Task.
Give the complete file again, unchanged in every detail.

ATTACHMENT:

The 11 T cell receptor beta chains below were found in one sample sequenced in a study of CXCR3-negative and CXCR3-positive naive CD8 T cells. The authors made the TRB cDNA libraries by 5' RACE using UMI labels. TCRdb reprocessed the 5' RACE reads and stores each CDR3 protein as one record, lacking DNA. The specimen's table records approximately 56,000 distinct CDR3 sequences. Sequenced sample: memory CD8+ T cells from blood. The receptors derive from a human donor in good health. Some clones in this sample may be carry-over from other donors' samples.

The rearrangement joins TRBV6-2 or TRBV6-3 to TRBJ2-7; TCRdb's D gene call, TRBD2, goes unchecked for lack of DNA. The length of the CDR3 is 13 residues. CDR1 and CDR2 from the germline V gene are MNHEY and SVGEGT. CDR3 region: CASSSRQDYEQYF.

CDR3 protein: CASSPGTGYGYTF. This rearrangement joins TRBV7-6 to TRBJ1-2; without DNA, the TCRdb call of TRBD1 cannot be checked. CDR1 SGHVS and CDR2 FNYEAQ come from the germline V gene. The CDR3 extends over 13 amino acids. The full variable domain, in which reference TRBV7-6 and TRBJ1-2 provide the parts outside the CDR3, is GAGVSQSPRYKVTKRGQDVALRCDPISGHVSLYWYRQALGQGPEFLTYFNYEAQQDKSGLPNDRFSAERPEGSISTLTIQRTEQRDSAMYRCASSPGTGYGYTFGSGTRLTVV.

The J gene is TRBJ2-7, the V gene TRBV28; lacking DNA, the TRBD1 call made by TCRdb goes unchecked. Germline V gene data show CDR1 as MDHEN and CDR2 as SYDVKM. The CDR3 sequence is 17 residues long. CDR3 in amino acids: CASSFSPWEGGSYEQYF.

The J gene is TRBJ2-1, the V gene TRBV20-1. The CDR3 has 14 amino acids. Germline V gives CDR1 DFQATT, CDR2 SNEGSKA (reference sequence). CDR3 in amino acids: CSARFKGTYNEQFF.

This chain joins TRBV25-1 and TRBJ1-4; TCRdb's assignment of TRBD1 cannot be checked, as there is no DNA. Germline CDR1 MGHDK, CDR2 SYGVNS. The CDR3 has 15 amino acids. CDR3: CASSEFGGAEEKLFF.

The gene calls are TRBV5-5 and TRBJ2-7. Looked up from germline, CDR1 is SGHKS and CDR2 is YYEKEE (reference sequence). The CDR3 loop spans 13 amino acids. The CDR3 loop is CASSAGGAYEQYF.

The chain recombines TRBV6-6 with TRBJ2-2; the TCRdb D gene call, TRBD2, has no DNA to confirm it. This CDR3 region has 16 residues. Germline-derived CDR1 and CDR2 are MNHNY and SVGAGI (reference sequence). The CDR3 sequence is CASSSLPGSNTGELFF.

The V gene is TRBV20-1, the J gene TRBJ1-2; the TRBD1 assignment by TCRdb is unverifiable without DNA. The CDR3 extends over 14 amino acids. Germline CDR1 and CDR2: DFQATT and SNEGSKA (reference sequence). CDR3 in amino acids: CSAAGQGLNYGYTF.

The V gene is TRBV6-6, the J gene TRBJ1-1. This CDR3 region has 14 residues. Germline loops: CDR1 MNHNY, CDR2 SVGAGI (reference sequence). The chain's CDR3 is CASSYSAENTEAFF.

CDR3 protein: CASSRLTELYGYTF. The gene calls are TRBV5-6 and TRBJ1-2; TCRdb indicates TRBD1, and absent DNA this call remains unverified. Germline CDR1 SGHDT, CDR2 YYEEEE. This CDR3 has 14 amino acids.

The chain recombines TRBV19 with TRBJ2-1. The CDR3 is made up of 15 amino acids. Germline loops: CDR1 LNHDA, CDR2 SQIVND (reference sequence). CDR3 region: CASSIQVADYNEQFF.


The 11 T cell receptor beta chains below were found in one sample sequenced in a study of CXCR3-negative and CXCR3-positive naive CD8 T cells. The authors made the TRB cDNA libraries by 5' RACE using UMI labels. TCRdb reprocessed the 5' RACE reads and stores each CDR3 protein as one record, lacking DNA. The specimen's table records approximately 56,000 distinct CDR3 sequences. Sequenced sample: memory CD8+ T cells from blood. The receptors derive from a human donor in good health. Some clones in this sample may be carry-over from other donors' samples.

The rearrangement joins TRBV6-2 or TRBV6-3 to TRBJ2-7; TCRdb's D gene call, TRBD2, goes unchecked for lack of DNA. The length of the CDR3 is 13 residues. CDR1 and CDR2 from the germline V gene are MNHEY and SVGEGT. CDR3 region: CASSSRQDYEQYF.

CDR3 protein: CASSPGTGYGYTF. This rearrangement joins TRBV7-6 to TRBJ1-2; without DNA, the TCRdb call of TRBD1 cannot be checked. CDR1 SGHVS and CDR2 FNYEAQ come from the germline V gene. The CDR3 extends over 13 amino acids. The full variable domain, in which reference TRBV7-6 and TRBJ1-2 provide the parts outside the CDR3, is GAGVSQSPRYKVTKRGQDVALRCDPISGHVSLYWYRQALGQGPEFLTYFNYEAQQDKSGLPNDRFSAERPEGSISTLTIQRTEQRDSAMYRCASSPGTGYGYTFGSGTRLTVV.

The J gene is TRBJ2-7, the V gene TRBV28; lacking DNA, the TRBD1 call made by TCRdb goes unchecked. Germline V gene data show CDR1 as MDHEN and CDR2 as SYDVKM. The CDR3 sequence is 17 residues long. CDR3 in amino acids: CASSFSPWEGGSYEQYF.

The J gene is TRBJ2-1, the V gene TRBV20-1. The CDR3 has 14 amino acids. Germline V gives CDR1 DFQATT, CDR2 SNEGSKA (reference sequence). CDR3 in amino acids: CSARFKGTYNEQFF.

This chain joins TRBV25-1 and TRBJ1-4; TCRdb's assignment of TRBD1 cannot be checked, as there is no DNA. Germline CDR1 MGHDK, CDR2 SYGVNS. The CDR3 has 15 amino acids. CDR3: CASSEFGGAEEKLFF.

The gene calls are TRBV5-5 and TRBJ2-7. Looked up from germline, CDR1 is SGHKS and CDR2 is YYEKEE (reference sequence). The CDR3 loop spans 13 amino acids. The CDR3 loop is CASSAGGAYEQYF.

The chain recombines TRBV6-6 with TRBJ2-2; the TCRdb D gene call, TRBD2, has no DNA to confirm it. This CDR3 region has 16 residues. Germline-derived CDR1 and CDR2 are MNHNY and SVGAGI (reference sequence). The CDR3 sequence is CASSSLPGSNTGELFF.

The V gene is TRBV20-1, the J gene TRBJ1-2; the TRBD1 assignment by TCRdb is unverifiable without DNA. The CDR3 extends over 14 amino acids. Germline CDR1 and CDR2: DFQATT and SNEGSKA (reference sequence). CDR3 in amino acids: CSAAGQGLNYGYTF.

The V gene is TRBV6-6, the J gene TRBJ1-1. This CDR3 region has 14 residues. Germline loops: CDR1 MNHNY, CDR2 SVGAGI (reference sequence). The chain's CDR3 is CASSYSAENTEAFF.

CDR3 protein: CASSRLTELYGYTF. The gene calls are TRBV5-6 and TRBJ1-2; TCRdb indicates TRBD1, and absent DNA this call remains unverified. Germline CDR1 SGHDT, CDR2 YYEEEE. This CDR3 has 14 amino acids.

The chain recombines TRBV19 with TRBJ2-1. The CDR3 is made up of 15 amino acids. Germline loops: CDR1 LNHDA, CDR2 SQIVND (reference sequence). CDR3 region: CASSIQVADYNEQFF.